The history of this book is unlike that of any other. Its Spanish author, Felipe Ruiz Mart!n, the favoured disciple of Fernand Braudel, wrote it in French for publication in 1959 and then, without explanation, suppressed it at the printer's proof stage. It is finally published translated, ironically, into the author's own language.
Unfinished, it is a time-capsule of scholarship, locked in a mind-set and bibliography of half a century ago. The edition is sprinkled with errors, none serious. The author's appraisal of his field, the alum trade during the Renaissance, is typically unpretentious: "The alum of Mazarrón, Rodalquilar, Cartagena has served as a guide to summarise, or better to outline, the European economy in the 16th century." In reality, the names of these Spanish mines disguise how cosmopolitan the trade was, transcending religious frontiers, and with a creaking structure of credit finance that presages modern commercial banking. Ruiz Martín's achievement is to show how this evolved out of late medieval seigneurial exploitations, to become an instrument of foreign policy, its control contested between rulers and the mainly Italian entrepreneurs who negotiated the terms of distribution.
Alum was the indispensable fixative for dyeing quality woollen fabrics. As the mines were remote from the industry base, the trade was inevitably international. Ruiz Martín painstakingly pieces together the myriad sources that establish this, with a cement of documentation from the Crown Archive of Castile (Simancas). The main medieval supplier, Byzantium, lapsed in 1453. Over the next 150 years its successors, Tolfa (the Papal mine) and Spanish producers battled to monopolise the trade. The rivalry was mirrored by that between Flemish centres over importation. The role of England was as trafficker in Turkish alum, and reluctant payer of the Papal surcharge. Such a sentiment may have contributed to the early predominance of Mazarrón.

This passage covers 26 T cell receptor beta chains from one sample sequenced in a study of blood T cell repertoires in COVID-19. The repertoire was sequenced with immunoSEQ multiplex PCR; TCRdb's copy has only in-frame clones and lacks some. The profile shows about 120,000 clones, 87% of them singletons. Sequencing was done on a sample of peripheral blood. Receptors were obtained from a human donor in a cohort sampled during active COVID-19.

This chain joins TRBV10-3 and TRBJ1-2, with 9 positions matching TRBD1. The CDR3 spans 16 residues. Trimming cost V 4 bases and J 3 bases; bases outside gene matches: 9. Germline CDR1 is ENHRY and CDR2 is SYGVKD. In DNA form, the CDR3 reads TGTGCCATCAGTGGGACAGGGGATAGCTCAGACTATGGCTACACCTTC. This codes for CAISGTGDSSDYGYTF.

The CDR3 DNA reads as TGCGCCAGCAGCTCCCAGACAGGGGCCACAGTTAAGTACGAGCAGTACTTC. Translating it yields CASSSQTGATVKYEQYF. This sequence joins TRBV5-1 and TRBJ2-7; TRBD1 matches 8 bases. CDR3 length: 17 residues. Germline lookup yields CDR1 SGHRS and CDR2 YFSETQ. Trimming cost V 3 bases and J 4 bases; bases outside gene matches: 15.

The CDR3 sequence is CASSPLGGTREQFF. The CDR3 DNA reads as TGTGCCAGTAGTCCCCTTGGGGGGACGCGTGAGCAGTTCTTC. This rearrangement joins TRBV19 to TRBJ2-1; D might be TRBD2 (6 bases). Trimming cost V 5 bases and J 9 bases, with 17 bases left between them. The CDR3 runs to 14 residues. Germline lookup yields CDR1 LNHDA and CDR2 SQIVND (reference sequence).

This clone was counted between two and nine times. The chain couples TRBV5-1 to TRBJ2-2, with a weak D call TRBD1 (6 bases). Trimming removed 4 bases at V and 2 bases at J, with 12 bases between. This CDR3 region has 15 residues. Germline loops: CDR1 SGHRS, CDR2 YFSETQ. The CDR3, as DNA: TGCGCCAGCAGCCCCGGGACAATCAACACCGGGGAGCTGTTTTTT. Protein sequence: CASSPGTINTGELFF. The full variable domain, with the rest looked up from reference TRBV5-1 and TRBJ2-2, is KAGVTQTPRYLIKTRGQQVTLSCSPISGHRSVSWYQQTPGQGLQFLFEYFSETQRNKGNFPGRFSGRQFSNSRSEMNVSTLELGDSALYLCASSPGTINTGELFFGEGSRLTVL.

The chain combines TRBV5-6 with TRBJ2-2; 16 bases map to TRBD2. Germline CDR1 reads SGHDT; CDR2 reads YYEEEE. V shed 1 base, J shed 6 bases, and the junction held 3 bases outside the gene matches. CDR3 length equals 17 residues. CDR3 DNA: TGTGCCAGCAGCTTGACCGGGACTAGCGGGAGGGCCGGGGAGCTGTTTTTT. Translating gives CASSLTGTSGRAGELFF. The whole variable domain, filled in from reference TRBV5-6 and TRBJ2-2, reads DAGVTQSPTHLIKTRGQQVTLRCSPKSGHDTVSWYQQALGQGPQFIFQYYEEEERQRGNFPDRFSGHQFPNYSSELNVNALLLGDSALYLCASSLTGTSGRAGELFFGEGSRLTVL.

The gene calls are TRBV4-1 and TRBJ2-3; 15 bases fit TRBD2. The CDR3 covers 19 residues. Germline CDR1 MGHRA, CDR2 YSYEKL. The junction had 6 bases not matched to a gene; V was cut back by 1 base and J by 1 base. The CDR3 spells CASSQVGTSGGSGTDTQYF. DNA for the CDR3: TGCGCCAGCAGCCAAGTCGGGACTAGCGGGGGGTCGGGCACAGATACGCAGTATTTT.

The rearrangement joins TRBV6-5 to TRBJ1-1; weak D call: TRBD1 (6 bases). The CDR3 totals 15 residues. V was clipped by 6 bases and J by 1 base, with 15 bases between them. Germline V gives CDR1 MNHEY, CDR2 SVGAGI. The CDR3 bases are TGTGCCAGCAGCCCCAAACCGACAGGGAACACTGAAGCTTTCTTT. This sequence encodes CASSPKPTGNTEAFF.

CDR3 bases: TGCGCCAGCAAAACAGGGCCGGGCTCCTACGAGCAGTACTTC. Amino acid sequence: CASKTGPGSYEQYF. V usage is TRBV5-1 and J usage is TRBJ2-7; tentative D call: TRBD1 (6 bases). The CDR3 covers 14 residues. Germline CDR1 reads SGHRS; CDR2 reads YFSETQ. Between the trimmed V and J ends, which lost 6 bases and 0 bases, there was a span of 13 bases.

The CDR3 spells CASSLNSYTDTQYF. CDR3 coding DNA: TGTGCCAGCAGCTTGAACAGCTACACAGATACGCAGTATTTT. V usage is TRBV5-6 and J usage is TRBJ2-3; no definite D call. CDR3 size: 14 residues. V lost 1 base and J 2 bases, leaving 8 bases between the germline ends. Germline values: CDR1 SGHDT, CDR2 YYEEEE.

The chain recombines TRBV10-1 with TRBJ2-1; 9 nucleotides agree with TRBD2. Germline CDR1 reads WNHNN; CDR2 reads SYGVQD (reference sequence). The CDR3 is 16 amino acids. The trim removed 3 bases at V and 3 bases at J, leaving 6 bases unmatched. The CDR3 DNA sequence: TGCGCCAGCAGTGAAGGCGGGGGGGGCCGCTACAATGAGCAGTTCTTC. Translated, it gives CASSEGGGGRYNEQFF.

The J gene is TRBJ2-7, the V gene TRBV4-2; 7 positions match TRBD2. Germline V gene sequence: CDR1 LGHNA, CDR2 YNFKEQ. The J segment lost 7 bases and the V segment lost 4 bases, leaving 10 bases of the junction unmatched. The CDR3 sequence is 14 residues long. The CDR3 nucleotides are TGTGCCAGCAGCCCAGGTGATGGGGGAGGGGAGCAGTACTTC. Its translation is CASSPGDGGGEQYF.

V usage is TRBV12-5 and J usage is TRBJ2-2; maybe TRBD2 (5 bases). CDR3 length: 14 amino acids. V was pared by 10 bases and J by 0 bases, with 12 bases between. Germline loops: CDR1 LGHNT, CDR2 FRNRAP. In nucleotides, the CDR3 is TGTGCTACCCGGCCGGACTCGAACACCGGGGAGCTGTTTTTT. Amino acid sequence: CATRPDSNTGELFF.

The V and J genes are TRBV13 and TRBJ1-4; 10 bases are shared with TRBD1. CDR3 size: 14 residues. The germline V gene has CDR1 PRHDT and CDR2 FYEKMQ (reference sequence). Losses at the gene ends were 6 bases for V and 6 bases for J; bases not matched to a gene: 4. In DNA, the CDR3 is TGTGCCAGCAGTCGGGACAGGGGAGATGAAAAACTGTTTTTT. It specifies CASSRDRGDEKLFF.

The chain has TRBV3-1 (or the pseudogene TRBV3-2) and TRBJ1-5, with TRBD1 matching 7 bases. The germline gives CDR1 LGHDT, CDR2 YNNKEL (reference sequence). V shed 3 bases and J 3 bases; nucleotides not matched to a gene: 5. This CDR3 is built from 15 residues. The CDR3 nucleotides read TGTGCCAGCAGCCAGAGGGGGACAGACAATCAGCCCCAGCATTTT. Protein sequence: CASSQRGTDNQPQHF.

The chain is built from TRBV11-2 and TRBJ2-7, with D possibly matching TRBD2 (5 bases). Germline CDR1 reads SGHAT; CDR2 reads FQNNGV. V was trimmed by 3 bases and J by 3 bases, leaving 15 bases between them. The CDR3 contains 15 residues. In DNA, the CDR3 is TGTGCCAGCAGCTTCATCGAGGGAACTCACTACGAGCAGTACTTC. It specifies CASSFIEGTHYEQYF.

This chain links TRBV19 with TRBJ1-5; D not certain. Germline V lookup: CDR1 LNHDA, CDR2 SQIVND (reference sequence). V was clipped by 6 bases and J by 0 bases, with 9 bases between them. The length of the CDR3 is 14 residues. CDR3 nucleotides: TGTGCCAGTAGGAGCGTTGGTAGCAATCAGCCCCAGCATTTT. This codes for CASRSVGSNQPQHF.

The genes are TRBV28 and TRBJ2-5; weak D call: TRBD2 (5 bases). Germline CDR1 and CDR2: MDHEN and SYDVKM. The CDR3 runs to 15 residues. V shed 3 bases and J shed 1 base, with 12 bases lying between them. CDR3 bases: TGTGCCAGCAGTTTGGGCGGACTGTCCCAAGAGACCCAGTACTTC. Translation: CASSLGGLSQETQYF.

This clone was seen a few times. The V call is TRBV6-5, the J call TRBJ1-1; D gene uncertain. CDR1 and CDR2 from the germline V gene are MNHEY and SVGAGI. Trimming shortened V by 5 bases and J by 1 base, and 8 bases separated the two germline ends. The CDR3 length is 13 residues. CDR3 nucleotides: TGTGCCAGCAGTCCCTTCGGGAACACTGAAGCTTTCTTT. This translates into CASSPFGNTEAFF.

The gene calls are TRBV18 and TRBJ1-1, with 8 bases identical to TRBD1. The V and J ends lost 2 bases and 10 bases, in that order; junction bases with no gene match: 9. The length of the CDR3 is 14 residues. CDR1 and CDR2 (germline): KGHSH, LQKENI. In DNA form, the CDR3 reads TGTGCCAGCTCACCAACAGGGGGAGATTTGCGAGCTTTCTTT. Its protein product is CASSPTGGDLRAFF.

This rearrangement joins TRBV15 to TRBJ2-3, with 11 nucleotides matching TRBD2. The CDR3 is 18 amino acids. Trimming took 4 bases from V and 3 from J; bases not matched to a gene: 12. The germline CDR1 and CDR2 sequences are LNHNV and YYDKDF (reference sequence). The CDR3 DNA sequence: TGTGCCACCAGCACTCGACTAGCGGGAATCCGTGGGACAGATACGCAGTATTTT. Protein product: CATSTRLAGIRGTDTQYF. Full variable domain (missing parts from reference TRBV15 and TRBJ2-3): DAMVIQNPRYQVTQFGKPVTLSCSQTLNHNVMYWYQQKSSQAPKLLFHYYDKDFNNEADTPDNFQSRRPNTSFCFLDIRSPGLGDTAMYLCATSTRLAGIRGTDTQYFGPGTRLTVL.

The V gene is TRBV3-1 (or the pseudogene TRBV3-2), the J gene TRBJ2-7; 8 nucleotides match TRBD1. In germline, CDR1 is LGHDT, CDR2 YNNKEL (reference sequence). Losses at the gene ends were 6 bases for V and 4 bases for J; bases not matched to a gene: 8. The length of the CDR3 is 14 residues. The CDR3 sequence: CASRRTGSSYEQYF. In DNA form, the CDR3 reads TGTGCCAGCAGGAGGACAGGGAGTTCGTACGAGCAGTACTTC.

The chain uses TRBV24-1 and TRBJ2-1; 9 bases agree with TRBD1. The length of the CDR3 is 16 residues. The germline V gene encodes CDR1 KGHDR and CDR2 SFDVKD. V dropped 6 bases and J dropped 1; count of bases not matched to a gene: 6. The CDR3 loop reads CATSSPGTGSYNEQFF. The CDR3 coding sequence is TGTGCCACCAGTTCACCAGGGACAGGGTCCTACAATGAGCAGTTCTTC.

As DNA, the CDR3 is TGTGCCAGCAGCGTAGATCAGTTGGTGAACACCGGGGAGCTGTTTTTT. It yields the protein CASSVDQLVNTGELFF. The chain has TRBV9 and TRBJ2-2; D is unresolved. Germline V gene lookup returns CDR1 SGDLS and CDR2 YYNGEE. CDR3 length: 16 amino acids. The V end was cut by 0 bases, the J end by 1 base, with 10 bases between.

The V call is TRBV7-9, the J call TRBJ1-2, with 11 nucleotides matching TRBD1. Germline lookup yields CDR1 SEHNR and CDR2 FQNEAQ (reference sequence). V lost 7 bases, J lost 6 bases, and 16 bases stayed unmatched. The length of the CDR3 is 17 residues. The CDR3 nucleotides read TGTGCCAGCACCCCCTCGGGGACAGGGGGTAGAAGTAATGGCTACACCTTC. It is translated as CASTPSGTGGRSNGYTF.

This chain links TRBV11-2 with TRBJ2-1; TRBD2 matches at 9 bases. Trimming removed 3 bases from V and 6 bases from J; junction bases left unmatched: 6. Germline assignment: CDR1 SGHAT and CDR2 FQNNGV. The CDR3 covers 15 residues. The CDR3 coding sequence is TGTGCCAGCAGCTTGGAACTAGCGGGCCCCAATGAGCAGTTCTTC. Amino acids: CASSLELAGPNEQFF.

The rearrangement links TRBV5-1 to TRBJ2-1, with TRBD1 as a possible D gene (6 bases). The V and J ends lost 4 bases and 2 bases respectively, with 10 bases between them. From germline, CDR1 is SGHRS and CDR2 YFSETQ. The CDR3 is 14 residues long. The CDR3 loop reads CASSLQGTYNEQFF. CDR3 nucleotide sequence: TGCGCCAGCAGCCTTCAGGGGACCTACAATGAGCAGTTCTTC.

The 1562 production peak was followed by a slump coinciding with the Netherlands revolt. However, an unsold surplus had already accumulated, so causes of decline have to be sought within the trade. A major factor in the constant jockeying of the interested parties to secure their profit margin was the Spanish prohibition of exportation of precious metal, which made the credit system inherently fragile. Explaining this is at once Ruiz Martín's strength and his weakness. His handling of documentation is enviable, but the tale told is ultimately labyrinthine.
Much remains unelucidated: for example, the Crociata (the Papal monopoly that purported to milk the alum trade to fund recapturing Byzantium); even the basic difference between earth alum and rock alum. The co-owner of Mazarrón, the poetic first Marquis of los Velez, and the attempt of the second Duke of Alba to oust him, barely impinge. The parallel wool trade is not referred to, nor the pre-Tolfa interlude 1453-62. The research of Charles Singer is ignored. For the aspiring economic or political historian, is it worth learning Spanish to read this torso of a book? Yes. It is pure insight, and Ruiz Martín mastered seven languages to research it.
Edward Cooper is reader in history, London Metropolitan University.
Los Alumbres Españoles: Un Indice de La Coyuntura Económica Europea en el Siglo XVI
Author - Felipe Ruiz Martín
Publisher - Fundación Española de Historia Moderna/Bornova (Madrid)
Pages - 238
Price - €16.00
ISBN - 84 934615 0 4